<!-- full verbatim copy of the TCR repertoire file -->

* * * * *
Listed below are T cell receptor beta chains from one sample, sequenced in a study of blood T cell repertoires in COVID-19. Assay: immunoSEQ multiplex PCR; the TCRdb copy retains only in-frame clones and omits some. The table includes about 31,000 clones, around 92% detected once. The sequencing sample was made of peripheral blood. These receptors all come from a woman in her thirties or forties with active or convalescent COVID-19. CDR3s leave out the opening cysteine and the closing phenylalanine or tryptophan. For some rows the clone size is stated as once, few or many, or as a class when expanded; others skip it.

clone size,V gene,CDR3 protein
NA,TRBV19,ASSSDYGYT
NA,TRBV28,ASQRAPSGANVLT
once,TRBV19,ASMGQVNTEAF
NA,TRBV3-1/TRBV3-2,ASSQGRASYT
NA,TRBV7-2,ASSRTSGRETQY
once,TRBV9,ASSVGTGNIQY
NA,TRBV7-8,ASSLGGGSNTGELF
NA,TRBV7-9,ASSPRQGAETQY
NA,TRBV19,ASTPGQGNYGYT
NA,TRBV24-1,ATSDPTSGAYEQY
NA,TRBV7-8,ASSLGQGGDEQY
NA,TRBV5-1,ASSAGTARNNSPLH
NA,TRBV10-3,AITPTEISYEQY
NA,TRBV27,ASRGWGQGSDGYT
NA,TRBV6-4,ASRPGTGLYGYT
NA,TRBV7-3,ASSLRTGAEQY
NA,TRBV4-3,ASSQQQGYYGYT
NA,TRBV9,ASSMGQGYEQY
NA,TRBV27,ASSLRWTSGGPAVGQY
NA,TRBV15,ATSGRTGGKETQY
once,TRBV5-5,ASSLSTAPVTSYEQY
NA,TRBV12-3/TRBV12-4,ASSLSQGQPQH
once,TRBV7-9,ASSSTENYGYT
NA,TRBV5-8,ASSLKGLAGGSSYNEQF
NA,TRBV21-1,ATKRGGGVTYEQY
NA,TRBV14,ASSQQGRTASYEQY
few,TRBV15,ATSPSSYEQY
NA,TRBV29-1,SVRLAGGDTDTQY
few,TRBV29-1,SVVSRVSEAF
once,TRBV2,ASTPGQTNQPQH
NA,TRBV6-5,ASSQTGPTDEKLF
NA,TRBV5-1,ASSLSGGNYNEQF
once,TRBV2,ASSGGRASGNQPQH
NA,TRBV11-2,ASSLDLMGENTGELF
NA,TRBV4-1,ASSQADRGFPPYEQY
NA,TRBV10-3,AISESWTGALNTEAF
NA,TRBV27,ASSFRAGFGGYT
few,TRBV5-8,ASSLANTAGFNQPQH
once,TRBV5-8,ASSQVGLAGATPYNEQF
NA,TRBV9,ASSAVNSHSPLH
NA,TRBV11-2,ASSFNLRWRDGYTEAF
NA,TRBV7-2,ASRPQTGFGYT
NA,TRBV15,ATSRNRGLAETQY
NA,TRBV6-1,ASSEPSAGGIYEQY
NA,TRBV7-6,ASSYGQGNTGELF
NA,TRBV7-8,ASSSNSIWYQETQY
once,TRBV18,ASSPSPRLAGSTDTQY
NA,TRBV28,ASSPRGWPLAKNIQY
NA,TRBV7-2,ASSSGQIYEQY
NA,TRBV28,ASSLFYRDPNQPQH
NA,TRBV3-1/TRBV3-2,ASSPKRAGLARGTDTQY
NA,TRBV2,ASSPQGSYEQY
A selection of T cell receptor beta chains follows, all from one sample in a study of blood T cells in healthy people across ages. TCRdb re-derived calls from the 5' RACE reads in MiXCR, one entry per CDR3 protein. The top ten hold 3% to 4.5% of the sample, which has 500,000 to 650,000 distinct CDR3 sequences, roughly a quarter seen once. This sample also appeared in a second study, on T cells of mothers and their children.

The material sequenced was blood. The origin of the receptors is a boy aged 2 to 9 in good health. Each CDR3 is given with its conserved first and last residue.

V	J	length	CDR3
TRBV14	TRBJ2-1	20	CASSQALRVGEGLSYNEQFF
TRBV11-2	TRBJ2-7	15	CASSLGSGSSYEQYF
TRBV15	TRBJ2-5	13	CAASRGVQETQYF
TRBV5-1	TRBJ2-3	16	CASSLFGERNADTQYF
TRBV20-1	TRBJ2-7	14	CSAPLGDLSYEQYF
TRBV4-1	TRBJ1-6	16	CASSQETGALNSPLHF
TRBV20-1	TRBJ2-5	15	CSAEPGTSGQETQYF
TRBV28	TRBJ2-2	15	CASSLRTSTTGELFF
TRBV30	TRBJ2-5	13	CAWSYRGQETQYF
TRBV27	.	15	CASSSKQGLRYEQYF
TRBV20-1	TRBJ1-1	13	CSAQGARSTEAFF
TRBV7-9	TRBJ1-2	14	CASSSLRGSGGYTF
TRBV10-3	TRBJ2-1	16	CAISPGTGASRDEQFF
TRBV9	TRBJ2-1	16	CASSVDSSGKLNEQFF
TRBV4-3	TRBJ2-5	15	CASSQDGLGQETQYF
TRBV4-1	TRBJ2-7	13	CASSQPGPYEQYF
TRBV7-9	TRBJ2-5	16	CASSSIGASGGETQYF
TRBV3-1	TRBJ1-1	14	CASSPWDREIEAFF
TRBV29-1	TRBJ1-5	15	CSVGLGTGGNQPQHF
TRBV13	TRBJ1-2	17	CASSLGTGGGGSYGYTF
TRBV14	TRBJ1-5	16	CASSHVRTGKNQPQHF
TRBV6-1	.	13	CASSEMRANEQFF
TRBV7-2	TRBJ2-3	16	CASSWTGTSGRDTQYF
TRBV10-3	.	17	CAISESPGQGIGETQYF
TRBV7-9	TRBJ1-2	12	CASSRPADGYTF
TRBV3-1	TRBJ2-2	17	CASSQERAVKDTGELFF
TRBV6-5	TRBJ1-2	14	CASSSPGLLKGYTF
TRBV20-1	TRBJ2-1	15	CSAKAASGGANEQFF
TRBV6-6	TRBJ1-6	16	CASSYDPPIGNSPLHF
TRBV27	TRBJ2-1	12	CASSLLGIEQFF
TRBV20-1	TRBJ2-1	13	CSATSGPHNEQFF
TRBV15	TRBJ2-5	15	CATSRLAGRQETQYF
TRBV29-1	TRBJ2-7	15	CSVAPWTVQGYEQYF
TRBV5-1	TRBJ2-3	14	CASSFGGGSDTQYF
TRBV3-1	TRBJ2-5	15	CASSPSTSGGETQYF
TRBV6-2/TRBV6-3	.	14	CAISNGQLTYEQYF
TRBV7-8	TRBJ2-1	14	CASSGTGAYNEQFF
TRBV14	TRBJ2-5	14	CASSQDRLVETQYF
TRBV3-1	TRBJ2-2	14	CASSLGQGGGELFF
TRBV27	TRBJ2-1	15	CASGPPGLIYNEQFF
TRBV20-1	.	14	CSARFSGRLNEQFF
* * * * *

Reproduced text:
Listed below are T cell receptor beta chains from one sample, sequenced in a study of blood T cell repertoires in COVID-19. Assay: immunoSEQ multiplex PCR; the TCRdb copy retains only in-frame clones and omits some. The table includes about 31,000 clones, around 92% detected once. The sequencing sample was made of peripheral blood. These receptors all come from a woman in her thirties or forties with active or convalescent COVID-19. CDR3s leave out the opening cysteine and the closing phenylalanine or tryptophan. For some rows the clone size is stated as once, few or many, or as a class when expanded; others skip it.

clone size,V gene,CDR3 protein
NA,TRBV19,ASSSDYGYT
NA,TRBV28,ASQRAPSGANVLT
once,TRBV19,ASMGQVNTEAF
NA,TRBV3-1/TRBV3-2,ASSQGRASYT
NA,TRBV7-2,ASSRTSGRETQY
once,TRBV9,ASSVGTGNIQY
NA,TRBV7-8,ASSLGGGSNTGELF
NA,TRBV7-9,ASSPRQGAETQY
NA,TRBV19,ASTPGQGNYGYT
NA,TRBV24-1,ATSDPTSGAYEQY
NA,TRBV7-8,ASSLGQGGDEQY
NA,TRBV5-1,ASSAGTARNNSPLH
NA,TRBV10-3,AITPTEISYEQY
NA,TRBV27,ASRGWGQGSDGYT
NA,TRBV6-4,ASRPGTGLYGYT
NA,TRBV7-3,ASSLRTGAEQY
NA,TRBV4-3,ASSQQQGYYGYT
NA,TRBV9,ASSMGQGYEQY
NA,TRBV27,ASSLRWTSGGPAVGQY
NA,TRBV15,ATSGRTGGKETQY
once,TRBV5-5,ASSLSTAPVTSYEQY
NA,TRBV12-3/TRBV12-4,ASSLSQGQPQH
once,TRBV7-9,ASSSTENYGYT
NA,TRBV5-8,ASSLKGLAGGSSYNEQF
NA,TRBV21-1,ATKRGGGVTYEQY
NA,TRBV14,ASSQQGRTASYEQY
few,TRBV15,ATSPSSYEQY
NA,TRBV29-1,SVRLAGGDTDTQY
few,TRBV29-1,SVVSRVSEAF
once,TRBV2,ASTPGQTNQPQH
NA,TRBV6-5,ASSQTGPTDEKLF
NA,TRBV5-1,ASSLSGGNYNEQF
once,TRBV2,ASSGGRASGNQPQH
NA,TRBV11-2,ASSLDLMGENTGELF
NA,TRBV4-1,ASSQADRGFPPYEQY
NA,TRBV10-3,AISESWTGALNTEAF
NA,TRBV27,ASSFRAGFGGYT
few,TRBV5-8,ASSLANTAGFNQPQH
once,TRBV5-8,ASSQVGLAGATPYNEQF
NA,TRBV9,ASSAVNSHSPLH
NA,TRBV11-2,ASSFNLRWRDGYTEAF
NA,TRBV7-2,ASRPQTGFGYT
NA,TRBV15,ATSRNRGLAETQY
NA,TRBV6-1,ASSEPSAGGIYEQY
NA,TRBV7-6,ASSYGQGNTGELF
NA,TRBV7-8,ASSSNSIWYQETQY
once,TRBV18,ASSPSPRLAGSTDTQY
NA,TRBV28,ASSPRGWPLAKNIQY
NA,TRBV7-2,ASSSGQIYEQY
NA,TRBV28,ASSLFYRDPNQPQH
NA,TRBV3-1/TRBV3-2,ASSPKRAGLARGTDTQY
NA,TRBV2,ASSPQGSYEQY
A selection of T cell receptor beta chains follows, all from one sample in a study of blood T cells in healthy people across ages. TCRdb re-derived calls from the 5' RACE reads in MiXCR, one entry per CDR3 protein. The top ten hold 3% to 4.5% of the sample, which has 500,000 to 650,000 distinct CDR3 sequences, roughly a quarter seen once. This sample also appeared in a second study, on T cells of mothers and their children.

The material sequenced was blood. The origin of the receptors is a boy aged 2 to 9 in good health. Each CDR3 is given with its conserved first and last residue.

V	J	length	CDR3
TRBV14	TRBJ2-1	20	CASSQALRVGEGLSYNEQFF
TRBV11-2	TRBJ2-7	15	CASSLGSGSSYEQYF
TRBV15	TRBJ2-5	13	CAASRGVQETQYF
TRBV5-1	TRBJ2-3	16	CASSLFGERNADTQYF
TRBV20-1	TRBJ2-7	14	CSAPLGDLSYEQYF
TRBV4-1	TRBJ1-6	16	CASSQETGALNSPLHF
TRBV20-1	TRBJ2-5	15	CSAEPGTSGQETQYF
TRBV28	TRBJ2-2	15	CASSLRTSTTGELFF
TRBV30	TRBJ2-5	13	CAWSYRGQETQYF
TRBV27	.	15	CASSSKQGLRYEQYF
TRBV20-1	TRBJ1-1	13	CSAQGARSTEAFF
TRBV7-9	TRBJ1-2	14	CASSSLRGSGGYTF
TRBV10-3	TRBJ2-1	16	CAISPGTGASRDEQFF
TRBV9	TRBJ2-1	16	CASSVDSSGKLNEQFF
TRBV4-3	TRBJ2-5	15	CASSQDGLGQETQYF
TRBV4-1	TRBJ2-7	13	CASSQPGPYEQYF
TRBV7-9	TRBJ2-5	16	CASSSIGASGGETQYF
TRBV3-1	TRBJ1-1	14	CASSPWDREIEAFF
TRBV29-1	TRBJ1-5	15	CSVGLGTGGNQPQHF
TRBV13	TRBJ1-2	17	CASSLGTGGGGSYGYTF
TRBV14	TRBJ1-5	16	CASSHVRTGKNQPQHF
TRBV6-1	.	13	CASSEMRANEQFF
TRBV7-2	TRBJ2-3	16	CASSWTGTSGRDTQYF
TRBV10-3	.	17	CAISESPGQGIGETQYF
TRBV7-9	TRBJ1-2	12	CASSRPADGYTF
TRBV3-1	TRBJ2-2	17	CASSQERAVKDTGELFF
TRBV6-5	TRBJ1-2	14	CASSSPGLLKGYTF
TRBV20-1	TRBJ2-1	15	CSAKAASGGANEQFF
TRBV6-6	TRBJ1-6	16	CASSYDPPIGNSPLHF
TRBV27	TRBJ2-1	12	CASSLLGIEQFF
TRBV20-1	TRBJ2-1	13	CSATSGPHNEQFF
TRBV15	TRBJ2-5	15	CATSRLAGRQETQYF
TRBV29-1	TRBJ2-7	15	CSVAPWTVQGYEQYF
TRBV5-1	TRBJ2-3	14	CASSFGGGSDTQYF
TRBV3-1	TRBJ2-5	15	CASSPSTSGGETQYF
TRBV6-2/TRBV6-3	.	14	CAISNGQLTYEQYF
TRBV7-8	TRBJ2-1	14	CASSGTGAYNEQFF
TRBV14	TRBJ2-5	14	CASSQDRLVETQYF
TRBV3-1	TRBJ2-2	14	CASSLGQGGGELFF
TRBV27	TRBJ2-1	15	CASGPPGLIYNEQFF
TRBV20-1	.	14	CSARFSGRLNEQFF